Swedish author Jangfeldt: Russia must deal with its past to face its future.


Biographer Bengt

Bengt Jangfeldt – the eminent Swedish author of recent books on Russian poet Joseph Brodsky, World War II Holocaust hero Raoul Wallenberg, and Soviet poet Vladimir Mayakovsky – talks to Russia about Russians in a great interview for Novaya Gazeta a week ago here. We’ve written about Bengt before here and here and here. The only problem is: the new interview is in Russian. With trepidation, I offer a translation of a few excerpts below:


“Friendship with China – it’s perfect for Russia, but … this is not the past of Russian culture nor its future. Russia and the West have  interconnected cultural values. This relationship is inevitable.”


jangfeldt“Russia, unlike in Germany, did not deal with its past. Wallenberg is just one of the many victims of the Stalinist terror and the Soviet regime. To understand this fact today is not very easy: the archives are still not readily available, and because of this, these books are always relevant. I think that Russia will have difficulty moving forward without such proceedings. It’s like a stone that pulls downward. For example, the recent history with ‘Memorial’ suggests that this problem still affects the life of the country.”


“I once had a conversation with Brodsky about Russia, we often talked about it. It was in the 90s. And Brodsky made the following statement: ‘Do not underestimate the inferiority complex of my former fellow citizens.'”



He took the bait.

Jangfeldt: “To take one striking example of his [Mayakovsky’s] life, when he changed his attitude to the Soviet regime and the Soviet regime to him. It happened in the winter of 1922, when Lenin said of his poem ‘Prozasedavshiesya’: ‘As for poetry, I do not know, but from a political point of view, it’s good’ – and Mayakovsky was very happy. It would be impossible for us. If someone said to me: ‘You know, the Prime Minister is very fond of your book, and so now we are going to print large runs of it’ – that would be terrible!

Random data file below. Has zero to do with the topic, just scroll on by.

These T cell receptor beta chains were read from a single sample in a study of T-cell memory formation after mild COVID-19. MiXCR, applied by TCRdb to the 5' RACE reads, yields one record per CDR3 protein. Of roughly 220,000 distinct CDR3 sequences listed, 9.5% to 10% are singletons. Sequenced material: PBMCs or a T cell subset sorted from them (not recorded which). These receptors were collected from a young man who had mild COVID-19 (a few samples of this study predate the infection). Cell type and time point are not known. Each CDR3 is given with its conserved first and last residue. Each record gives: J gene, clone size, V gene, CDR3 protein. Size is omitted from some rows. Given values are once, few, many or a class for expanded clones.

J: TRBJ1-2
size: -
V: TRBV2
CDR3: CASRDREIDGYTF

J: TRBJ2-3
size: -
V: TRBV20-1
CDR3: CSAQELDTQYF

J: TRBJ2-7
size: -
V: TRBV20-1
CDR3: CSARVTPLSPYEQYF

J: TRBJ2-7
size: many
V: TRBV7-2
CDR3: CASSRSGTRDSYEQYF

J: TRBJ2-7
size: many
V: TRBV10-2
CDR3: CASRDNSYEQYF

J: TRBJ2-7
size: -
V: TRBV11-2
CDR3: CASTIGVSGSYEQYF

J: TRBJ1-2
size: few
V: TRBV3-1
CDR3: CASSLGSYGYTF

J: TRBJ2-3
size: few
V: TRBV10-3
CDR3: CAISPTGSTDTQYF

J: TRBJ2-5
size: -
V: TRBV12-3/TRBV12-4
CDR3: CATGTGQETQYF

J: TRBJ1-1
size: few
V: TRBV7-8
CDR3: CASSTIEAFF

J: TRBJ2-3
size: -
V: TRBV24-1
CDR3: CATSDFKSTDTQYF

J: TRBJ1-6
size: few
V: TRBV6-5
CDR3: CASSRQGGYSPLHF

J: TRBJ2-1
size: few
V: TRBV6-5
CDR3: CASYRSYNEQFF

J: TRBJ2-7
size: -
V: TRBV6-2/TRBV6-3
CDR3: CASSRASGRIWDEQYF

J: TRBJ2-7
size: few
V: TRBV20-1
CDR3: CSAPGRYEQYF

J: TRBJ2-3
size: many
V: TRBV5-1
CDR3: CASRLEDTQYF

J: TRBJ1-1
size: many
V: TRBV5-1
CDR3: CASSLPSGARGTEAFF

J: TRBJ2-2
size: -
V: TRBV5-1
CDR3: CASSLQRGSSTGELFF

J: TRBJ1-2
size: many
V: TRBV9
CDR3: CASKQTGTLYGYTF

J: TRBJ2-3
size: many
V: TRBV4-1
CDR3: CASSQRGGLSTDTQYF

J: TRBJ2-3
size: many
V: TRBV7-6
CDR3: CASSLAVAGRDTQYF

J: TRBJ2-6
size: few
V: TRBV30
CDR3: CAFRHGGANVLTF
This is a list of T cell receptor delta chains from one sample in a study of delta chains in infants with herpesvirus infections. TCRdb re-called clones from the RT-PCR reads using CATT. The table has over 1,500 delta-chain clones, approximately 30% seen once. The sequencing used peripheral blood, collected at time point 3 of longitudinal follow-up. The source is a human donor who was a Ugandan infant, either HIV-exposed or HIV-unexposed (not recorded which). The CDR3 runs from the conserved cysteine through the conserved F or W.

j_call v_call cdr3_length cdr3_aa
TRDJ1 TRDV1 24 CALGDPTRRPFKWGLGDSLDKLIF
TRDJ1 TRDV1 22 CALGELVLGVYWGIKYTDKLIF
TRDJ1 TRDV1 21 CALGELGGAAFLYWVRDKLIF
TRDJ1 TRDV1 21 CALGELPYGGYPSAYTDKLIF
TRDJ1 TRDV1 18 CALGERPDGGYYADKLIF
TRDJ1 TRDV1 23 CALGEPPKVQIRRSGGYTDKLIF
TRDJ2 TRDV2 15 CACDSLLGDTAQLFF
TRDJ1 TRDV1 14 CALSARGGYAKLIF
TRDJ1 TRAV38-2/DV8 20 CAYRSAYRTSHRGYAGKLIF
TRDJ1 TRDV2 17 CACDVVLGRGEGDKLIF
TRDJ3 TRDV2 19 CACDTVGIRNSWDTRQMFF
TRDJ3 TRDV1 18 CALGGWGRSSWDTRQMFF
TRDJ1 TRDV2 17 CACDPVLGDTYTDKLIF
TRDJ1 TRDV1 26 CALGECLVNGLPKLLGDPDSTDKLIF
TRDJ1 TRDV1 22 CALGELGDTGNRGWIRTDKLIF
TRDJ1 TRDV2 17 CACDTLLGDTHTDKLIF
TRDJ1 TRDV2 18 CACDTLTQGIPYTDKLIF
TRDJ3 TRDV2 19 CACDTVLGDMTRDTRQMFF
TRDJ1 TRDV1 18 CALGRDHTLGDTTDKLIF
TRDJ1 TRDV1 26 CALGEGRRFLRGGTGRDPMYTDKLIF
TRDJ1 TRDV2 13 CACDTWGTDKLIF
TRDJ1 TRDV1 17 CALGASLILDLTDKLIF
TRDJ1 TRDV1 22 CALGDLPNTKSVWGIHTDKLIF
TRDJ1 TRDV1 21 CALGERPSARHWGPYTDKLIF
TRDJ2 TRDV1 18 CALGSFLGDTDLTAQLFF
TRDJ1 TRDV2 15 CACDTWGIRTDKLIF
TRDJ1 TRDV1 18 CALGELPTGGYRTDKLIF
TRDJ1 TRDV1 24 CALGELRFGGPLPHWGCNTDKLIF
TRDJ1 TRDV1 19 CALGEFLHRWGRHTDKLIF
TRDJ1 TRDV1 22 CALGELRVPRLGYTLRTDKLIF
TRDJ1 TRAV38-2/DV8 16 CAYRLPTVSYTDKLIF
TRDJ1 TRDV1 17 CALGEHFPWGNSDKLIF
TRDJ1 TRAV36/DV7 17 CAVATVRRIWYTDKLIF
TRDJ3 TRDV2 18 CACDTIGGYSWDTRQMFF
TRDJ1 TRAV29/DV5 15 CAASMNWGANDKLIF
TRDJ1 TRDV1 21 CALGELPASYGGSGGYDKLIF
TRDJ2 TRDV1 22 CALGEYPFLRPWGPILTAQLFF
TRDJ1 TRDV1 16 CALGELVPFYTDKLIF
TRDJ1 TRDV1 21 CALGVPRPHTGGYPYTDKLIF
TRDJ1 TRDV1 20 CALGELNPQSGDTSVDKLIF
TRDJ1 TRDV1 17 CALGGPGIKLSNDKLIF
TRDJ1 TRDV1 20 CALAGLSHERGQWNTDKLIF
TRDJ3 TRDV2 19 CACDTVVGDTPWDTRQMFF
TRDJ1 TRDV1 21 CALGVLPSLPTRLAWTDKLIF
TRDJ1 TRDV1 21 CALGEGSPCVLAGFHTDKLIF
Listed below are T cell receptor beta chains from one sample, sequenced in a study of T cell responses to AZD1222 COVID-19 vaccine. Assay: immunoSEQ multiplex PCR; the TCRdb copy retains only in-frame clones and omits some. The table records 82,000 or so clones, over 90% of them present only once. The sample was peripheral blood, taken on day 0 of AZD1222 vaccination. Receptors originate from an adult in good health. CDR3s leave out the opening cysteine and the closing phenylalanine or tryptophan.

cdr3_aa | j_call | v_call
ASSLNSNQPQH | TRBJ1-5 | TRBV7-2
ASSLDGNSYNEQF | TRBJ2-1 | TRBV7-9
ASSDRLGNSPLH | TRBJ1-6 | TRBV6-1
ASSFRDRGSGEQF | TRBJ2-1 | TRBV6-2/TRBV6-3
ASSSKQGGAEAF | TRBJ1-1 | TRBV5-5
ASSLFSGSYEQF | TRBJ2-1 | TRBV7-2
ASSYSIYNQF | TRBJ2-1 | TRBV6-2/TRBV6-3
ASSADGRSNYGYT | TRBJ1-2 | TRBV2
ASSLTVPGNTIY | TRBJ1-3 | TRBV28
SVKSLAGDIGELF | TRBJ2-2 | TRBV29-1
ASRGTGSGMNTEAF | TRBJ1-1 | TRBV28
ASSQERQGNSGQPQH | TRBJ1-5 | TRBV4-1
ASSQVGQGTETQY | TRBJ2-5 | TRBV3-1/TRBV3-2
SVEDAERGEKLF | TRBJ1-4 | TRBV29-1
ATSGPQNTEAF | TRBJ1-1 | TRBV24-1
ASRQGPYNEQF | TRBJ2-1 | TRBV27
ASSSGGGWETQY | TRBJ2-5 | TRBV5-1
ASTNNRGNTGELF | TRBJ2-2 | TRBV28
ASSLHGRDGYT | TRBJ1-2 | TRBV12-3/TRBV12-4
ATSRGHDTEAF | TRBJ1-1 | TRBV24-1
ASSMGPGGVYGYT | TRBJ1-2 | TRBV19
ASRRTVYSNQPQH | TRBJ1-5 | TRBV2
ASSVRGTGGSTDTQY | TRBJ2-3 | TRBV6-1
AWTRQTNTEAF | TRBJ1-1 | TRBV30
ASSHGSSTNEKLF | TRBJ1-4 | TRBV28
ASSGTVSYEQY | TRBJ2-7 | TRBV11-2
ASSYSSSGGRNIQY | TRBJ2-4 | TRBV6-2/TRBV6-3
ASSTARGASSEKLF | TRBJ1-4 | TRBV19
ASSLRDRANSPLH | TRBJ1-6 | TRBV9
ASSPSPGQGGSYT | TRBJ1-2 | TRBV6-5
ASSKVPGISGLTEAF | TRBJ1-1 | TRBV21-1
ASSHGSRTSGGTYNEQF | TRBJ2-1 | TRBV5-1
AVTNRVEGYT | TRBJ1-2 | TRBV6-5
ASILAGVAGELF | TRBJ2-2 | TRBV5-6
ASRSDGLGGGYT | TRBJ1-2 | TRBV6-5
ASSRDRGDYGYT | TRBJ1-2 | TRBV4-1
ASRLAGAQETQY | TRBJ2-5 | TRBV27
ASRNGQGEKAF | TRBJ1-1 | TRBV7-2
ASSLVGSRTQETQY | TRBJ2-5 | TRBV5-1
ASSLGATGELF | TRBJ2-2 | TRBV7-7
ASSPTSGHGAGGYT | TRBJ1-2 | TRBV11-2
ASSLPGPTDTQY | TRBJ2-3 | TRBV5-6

Inteviewer: Why is that awful?

Jangfeldt: Because he should not play any role either in my life or in the life of the publisher.”


Read the rest – either in Russian or with Google Translate – here. (And a hat tip to Andrius Katilius for the article.)

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One Response to “Swedish author Jangfeldt: Russia must deal with its past to face its future.”

  1. Maureen Coffey Says:

    The current Russian reaction certainly has little to do with an inferiority complex (maybe it compounds the following but is not the cause of it). Russia has been encircled by NATO despite being promised otherwise in 1988 to 1980 by the other former allies in the talks, amongst other things, about German re-unification. Then -from Russia’s viewpoint- it has done with the Crimea as Theodore Roosevelt said about self-determination during the First World war (but never followed through on it) and it has reacted rather calmly to sanctions that some other hot-head in the past might have seen as a “casus belli”. Currently, while oil prices fall, these developments are likely to hurt the US (and its overleveraged fracking industry) and Saudi Arabia (which needs 80 dollars per barrel to balance its budget) more than Russia. And while the west seems to rejoice that the ruble is in “free fall”, not so long ago the US threatened China with sanctions because it allegedly undervalued its currency and maintained that this gave it an unfair trade advantage. When it comes to Russia everything that happens is painted as a “victory” for the West. This blindness can badly misfire when all of a sudden Europe is out of gas …